While there's no question there is biology in taste buds, actual wine testing has proven to be in the astrology and psychological assessment range of accuracy.

Most people are not able to discern expensive wine from cheap and neither can wine sommeliers.  That's why various wine festivals rarely agree on wines - a gold medal at one can yield nothing at another.  It isn't just subjective, argues a small winery owner, it is almost random.

So Robert Hodgson drew on his background in statistics and approached the organizers of the California State Fair wine competition, the oldest contest of its kind in North America, and proposed an experiment for their annual June tasting sessions.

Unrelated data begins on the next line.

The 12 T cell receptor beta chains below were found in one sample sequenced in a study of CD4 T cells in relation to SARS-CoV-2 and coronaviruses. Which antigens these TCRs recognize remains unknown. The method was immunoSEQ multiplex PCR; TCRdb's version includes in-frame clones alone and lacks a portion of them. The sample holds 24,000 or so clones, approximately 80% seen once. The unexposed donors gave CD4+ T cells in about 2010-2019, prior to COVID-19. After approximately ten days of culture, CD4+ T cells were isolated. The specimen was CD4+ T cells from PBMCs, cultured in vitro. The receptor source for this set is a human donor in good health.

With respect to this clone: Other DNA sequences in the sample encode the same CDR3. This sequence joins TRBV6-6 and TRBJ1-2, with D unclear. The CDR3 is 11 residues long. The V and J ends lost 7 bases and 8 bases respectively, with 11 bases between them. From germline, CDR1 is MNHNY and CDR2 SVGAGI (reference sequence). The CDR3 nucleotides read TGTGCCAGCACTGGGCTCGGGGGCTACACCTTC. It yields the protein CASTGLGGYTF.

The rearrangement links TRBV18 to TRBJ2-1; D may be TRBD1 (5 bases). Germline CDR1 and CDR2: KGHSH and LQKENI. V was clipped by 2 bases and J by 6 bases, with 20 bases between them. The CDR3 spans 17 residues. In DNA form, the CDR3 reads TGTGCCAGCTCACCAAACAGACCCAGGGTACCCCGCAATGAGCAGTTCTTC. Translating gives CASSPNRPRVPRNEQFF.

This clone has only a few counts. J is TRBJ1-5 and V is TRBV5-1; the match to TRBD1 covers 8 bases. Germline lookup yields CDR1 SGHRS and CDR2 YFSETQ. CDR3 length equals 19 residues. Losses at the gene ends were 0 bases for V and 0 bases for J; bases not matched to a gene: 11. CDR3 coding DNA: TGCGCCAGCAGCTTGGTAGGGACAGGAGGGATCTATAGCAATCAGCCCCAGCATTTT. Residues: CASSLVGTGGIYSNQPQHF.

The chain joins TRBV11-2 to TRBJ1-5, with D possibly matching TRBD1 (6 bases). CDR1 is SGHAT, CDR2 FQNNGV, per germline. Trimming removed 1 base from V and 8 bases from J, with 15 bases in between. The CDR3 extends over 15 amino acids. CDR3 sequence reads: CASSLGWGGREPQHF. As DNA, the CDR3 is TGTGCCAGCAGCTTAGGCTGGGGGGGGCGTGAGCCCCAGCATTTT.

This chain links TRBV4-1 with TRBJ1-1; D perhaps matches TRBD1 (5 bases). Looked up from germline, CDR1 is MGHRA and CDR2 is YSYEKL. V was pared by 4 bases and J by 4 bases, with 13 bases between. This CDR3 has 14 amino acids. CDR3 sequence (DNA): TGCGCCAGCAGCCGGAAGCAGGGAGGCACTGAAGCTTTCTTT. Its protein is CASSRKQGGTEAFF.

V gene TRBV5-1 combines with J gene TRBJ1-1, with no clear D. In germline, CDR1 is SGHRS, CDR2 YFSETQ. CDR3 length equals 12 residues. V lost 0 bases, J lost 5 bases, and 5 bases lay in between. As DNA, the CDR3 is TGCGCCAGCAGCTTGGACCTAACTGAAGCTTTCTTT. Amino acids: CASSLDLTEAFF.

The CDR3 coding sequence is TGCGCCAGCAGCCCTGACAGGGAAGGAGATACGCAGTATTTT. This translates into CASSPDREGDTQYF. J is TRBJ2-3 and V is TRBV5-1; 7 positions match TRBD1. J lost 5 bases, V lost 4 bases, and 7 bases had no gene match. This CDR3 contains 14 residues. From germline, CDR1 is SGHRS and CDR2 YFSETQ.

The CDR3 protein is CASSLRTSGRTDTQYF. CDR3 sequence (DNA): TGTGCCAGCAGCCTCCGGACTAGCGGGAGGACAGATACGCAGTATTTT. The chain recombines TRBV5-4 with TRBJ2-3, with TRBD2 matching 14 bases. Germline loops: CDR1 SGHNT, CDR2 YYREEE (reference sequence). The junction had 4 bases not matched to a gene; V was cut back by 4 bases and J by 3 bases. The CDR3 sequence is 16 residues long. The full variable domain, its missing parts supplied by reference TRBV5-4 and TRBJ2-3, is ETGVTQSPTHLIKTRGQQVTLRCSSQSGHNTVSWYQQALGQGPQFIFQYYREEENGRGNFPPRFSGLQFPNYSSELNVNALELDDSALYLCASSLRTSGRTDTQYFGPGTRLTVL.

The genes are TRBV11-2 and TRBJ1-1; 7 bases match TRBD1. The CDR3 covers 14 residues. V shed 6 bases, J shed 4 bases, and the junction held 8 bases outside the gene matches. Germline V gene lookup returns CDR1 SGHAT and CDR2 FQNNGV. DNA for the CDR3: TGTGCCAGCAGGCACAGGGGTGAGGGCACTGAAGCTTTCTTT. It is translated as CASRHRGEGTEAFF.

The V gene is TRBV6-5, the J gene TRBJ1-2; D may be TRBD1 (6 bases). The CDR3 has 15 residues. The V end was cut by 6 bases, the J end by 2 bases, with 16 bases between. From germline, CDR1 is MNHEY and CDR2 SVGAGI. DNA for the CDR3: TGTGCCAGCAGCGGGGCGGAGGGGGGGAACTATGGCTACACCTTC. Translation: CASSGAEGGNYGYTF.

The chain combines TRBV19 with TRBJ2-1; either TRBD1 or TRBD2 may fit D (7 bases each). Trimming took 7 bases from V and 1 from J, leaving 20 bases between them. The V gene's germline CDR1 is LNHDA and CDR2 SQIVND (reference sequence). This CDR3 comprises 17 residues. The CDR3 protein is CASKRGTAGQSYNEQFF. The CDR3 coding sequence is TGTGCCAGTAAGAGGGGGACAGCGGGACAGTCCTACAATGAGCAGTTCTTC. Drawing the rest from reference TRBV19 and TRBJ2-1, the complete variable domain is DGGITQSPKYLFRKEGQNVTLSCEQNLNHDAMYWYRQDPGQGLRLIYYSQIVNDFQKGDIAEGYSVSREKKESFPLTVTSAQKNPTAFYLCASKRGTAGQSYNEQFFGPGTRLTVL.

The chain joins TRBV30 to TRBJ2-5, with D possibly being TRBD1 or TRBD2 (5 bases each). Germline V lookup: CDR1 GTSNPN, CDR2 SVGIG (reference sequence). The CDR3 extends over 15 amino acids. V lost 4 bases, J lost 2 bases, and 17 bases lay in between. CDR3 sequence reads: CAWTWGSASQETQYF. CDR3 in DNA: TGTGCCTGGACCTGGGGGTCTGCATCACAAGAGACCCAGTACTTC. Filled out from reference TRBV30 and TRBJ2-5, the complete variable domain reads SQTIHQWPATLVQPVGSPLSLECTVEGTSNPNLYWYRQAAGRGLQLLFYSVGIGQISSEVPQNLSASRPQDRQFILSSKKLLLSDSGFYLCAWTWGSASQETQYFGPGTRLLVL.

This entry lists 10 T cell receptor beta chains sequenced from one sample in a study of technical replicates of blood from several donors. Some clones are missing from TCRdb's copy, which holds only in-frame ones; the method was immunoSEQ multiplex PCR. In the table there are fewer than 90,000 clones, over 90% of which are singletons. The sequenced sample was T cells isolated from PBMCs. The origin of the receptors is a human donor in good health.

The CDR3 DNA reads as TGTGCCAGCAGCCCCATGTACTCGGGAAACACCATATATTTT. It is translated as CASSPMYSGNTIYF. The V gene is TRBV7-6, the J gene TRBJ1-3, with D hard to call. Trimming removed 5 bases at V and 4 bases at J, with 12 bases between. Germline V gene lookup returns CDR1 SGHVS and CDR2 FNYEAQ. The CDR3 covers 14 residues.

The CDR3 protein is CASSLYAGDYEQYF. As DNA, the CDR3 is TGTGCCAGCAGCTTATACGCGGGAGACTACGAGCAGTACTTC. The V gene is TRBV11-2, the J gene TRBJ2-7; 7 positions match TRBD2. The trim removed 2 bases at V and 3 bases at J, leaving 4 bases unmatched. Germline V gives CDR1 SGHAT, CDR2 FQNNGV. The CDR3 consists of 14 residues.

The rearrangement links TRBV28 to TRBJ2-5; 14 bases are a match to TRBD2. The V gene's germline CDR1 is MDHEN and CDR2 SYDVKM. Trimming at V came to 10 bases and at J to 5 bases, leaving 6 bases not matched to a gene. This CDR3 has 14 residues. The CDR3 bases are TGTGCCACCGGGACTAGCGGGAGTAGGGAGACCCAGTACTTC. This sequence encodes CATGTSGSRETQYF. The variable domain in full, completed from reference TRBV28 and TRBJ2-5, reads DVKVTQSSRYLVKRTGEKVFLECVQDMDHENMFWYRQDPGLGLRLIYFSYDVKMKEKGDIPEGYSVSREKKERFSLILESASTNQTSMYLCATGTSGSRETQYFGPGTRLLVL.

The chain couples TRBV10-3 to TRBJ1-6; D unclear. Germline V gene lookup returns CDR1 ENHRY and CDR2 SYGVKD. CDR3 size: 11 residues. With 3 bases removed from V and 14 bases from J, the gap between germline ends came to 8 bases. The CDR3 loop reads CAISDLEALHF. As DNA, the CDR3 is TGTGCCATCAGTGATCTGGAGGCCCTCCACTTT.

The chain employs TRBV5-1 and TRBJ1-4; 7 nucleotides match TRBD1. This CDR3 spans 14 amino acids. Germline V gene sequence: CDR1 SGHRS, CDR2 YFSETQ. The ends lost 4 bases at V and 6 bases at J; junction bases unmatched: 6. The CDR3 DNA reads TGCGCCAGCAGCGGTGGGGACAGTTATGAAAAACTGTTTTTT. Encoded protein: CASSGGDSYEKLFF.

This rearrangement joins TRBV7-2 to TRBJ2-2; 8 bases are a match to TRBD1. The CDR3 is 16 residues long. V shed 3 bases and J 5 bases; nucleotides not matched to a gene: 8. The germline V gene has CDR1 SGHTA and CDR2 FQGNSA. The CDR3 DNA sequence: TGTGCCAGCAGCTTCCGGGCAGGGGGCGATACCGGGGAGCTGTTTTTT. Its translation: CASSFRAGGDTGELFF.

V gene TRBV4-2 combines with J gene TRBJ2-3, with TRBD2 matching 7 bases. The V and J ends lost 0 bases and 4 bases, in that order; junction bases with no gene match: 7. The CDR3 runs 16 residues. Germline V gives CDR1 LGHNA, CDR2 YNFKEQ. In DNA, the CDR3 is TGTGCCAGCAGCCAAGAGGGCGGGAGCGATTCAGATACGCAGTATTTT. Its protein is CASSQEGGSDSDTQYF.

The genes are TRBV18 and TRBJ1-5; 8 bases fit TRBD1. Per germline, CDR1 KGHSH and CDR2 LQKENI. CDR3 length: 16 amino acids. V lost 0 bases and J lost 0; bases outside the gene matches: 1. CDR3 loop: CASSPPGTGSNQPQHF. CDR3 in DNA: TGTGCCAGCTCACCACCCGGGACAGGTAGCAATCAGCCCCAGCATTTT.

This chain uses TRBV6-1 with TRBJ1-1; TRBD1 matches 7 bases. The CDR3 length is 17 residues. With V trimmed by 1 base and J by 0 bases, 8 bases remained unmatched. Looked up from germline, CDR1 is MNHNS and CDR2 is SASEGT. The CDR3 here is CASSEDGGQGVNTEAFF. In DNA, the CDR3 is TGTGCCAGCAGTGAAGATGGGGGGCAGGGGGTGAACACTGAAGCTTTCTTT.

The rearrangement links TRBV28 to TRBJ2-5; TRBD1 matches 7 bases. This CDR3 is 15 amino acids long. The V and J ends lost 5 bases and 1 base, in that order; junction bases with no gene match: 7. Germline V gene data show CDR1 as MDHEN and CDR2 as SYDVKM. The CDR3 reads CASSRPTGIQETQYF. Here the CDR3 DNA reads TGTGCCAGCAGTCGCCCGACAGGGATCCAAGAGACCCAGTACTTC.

Each panel of four judges would be presented with their usual "flight" of samples to sniff, sip and slurp. But some wines would be presented to the panel three times, poured from the same bottle each time.

The results would be compiled and analyzed to see whether wine testing really is scientific.

David Derbyshire at The Guardian has the fascinating story behind the junk science that passes as wine judging: Wine-tasting: it's junk science.

H/T Vaughan Bell